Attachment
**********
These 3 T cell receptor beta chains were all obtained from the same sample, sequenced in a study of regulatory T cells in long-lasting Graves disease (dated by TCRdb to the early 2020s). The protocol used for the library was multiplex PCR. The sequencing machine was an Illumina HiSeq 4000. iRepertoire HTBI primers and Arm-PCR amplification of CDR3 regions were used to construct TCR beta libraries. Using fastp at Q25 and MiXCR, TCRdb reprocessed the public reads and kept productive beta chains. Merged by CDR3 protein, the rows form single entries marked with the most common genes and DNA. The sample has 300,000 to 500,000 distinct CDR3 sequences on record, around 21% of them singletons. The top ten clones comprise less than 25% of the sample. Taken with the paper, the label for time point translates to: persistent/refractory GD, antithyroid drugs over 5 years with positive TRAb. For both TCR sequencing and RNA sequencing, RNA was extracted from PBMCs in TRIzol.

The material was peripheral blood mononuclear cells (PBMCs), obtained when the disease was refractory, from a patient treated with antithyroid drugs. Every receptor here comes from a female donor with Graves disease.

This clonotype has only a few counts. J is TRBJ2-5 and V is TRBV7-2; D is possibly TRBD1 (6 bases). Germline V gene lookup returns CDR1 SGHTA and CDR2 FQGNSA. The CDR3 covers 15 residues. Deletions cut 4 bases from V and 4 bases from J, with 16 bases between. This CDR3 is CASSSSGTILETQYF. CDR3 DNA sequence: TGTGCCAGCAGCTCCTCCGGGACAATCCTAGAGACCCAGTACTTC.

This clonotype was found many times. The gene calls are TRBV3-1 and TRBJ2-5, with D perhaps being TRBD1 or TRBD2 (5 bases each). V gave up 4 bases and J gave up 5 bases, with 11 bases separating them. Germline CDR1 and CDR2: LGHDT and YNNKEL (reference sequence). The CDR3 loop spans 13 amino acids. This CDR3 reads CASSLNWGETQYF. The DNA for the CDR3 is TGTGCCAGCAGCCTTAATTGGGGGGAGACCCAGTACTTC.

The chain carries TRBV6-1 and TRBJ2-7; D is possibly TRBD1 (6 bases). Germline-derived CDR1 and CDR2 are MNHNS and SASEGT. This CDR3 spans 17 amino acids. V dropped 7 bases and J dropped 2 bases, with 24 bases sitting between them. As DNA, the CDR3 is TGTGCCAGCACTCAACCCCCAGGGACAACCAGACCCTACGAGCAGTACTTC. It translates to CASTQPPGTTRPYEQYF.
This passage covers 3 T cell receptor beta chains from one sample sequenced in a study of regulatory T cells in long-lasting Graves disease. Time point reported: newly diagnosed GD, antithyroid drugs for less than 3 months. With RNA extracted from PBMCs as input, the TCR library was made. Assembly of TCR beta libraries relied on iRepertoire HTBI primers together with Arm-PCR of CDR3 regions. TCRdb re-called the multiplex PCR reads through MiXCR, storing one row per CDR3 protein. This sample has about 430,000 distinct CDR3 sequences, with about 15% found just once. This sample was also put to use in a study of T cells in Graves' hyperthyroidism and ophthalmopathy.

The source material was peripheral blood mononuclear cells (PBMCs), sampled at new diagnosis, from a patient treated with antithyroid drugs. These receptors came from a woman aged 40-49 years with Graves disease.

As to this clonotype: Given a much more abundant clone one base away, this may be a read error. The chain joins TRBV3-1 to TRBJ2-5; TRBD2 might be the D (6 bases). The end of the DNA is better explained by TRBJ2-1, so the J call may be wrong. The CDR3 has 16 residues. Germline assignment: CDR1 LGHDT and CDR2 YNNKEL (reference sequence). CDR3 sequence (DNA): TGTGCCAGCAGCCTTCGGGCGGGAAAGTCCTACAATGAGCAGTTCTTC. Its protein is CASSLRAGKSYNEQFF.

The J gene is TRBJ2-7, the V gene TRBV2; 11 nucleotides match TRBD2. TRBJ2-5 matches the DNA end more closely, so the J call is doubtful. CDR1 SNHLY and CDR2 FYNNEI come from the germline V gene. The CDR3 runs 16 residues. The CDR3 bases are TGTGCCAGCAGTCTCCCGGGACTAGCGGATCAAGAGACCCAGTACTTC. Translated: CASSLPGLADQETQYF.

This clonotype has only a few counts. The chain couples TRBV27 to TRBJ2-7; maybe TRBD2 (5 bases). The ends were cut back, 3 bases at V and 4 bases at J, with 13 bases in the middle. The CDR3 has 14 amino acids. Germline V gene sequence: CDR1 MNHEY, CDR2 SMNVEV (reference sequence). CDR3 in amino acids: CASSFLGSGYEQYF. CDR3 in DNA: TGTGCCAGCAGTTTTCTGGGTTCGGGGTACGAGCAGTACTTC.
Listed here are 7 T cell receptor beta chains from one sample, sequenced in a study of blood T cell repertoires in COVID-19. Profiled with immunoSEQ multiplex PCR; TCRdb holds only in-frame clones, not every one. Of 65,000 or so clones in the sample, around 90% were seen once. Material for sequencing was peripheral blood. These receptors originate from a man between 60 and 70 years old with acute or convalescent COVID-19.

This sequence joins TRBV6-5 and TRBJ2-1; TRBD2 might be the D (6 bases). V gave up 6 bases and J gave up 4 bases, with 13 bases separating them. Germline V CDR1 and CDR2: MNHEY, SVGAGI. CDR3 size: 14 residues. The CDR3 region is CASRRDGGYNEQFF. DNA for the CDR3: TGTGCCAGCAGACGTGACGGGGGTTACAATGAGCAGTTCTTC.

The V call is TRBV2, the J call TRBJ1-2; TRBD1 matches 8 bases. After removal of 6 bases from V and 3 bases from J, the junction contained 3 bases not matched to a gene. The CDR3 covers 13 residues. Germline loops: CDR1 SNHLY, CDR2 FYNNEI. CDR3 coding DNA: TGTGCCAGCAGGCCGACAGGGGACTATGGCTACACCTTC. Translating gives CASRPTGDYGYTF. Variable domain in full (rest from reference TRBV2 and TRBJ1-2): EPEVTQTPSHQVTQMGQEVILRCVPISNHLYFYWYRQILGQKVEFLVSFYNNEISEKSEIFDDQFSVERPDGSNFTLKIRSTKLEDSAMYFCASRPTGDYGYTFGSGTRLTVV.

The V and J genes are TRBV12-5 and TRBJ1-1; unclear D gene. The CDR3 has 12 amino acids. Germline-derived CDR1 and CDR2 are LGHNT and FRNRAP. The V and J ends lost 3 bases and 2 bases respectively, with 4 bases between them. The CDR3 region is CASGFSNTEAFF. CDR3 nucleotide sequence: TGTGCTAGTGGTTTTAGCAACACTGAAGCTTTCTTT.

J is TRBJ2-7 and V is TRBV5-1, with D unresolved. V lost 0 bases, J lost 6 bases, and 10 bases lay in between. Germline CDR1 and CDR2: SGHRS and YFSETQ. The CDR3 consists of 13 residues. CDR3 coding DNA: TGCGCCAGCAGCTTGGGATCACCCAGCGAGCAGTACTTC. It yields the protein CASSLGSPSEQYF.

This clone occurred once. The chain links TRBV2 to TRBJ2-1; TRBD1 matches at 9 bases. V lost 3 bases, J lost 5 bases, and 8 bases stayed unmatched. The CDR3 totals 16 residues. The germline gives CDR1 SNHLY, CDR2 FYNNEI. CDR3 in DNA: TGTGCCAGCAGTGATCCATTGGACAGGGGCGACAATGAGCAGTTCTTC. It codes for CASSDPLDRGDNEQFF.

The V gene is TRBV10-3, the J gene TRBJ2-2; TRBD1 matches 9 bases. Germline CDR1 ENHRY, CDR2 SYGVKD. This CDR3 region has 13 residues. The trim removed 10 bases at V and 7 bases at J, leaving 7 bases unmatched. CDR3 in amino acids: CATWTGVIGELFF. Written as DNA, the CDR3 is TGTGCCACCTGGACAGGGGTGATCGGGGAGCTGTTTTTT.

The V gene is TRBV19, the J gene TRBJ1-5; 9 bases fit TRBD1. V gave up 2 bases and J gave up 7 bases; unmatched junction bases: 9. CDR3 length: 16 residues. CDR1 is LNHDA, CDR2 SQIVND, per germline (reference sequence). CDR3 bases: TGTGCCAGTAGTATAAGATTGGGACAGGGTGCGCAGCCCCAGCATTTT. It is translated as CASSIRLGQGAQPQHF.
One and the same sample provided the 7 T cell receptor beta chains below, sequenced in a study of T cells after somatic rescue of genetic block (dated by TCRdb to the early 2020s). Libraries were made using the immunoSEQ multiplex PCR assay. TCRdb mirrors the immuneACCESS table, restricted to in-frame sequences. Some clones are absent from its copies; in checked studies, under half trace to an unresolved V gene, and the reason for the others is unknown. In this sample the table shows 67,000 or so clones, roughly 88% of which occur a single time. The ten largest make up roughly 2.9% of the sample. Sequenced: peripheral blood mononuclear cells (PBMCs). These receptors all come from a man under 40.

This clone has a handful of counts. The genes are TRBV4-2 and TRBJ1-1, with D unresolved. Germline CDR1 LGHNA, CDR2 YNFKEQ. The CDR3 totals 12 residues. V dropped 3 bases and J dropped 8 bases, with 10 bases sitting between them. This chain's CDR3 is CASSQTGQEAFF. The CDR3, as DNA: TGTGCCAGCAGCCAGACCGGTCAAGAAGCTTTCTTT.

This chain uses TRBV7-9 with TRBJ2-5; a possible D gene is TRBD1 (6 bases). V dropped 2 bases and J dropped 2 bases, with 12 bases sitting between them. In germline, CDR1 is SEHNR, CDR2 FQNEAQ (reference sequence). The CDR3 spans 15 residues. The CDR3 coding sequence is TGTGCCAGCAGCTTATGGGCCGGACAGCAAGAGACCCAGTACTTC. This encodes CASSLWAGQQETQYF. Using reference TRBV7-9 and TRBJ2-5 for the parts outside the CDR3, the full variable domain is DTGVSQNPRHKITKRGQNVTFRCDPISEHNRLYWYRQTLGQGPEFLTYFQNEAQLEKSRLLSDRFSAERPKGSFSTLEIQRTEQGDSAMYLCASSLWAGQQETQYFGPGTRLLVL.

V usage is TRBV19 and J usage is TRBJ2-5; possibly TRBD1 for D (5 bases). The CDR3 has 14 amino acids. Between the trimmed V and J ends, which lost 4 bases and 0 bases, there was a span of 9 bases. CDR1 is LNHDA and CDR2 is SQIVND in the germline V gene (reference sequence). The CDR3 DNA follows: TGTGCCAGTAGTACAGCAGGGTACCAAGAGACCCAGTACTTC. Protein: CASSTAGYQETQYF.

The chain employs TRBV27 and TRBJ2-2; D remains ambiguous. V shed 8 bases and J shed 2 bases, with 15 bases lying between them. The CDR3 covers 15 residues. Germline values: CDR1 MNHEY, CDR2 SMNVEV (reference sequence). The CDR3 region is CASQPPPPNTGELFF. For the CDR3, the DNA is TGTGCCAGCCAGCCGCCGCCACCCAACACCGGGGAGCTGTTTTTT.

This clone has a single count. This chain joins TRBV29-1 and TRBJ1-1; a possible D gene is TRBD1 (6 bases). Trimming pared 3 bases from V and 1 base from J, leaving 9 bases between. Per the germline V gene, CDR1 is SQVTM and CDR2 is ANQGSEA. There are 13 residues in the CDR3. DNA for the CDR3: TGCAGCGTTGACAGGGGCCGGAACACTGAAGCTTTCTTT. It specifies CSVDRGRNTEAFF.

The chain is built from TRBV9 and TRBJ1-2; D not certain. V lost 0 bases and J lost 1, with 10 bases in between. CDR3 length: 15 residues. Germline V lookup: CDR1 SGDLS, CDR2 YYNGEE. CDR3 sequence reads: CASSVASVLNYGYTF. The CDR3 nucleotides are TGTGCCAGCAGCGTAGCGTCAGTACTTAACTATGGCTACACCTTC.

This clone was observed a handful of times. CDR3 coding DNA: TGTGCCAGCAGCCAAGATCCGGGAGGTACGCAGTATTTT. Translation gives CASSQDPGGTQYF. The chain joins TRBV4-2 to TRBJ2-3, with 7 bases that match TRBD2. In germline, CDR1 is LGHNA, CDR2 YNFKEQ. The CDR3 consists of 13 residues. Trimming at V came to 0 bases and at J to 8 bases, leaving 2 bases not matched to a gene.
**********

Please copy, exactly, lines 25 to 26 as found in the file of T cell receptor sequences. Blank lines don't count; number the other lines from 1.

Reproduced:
The chain is built from TRBV9 and TRBJ1-2; D not certain. V lost 0 bases and J lost 1, with 10 bases in between. CDR3 length: 15 residues. Germline V lookup: CDR1 SGDLS, CDR2 YYNGEE. CDR3 sequence reads: CASSVASVLNYGYTF. The CDR3 nucleotides are TGTGCCAGCAGCGTAGCGTCAGTACTTAACTATGGCTACACCTTC.

This clone was observed a handful of times. CDR3 coding DNA: TGTGCCAGCAGCCAAGATCCGGGAGGTACGCAGTATTTT. Translation gives CASSQDPGGTQYF. The chain joins TRBV4-2 to TRBJ2-3, with 7 bases that match TRBD2. In germline, CDR1 is LGHNA, CDR2 YNFKEQ. The CDR3 consists of 13 residues. Trimming at V came to 0 bases and at J to 8 bases, leaving 2 bases not matched to a gene.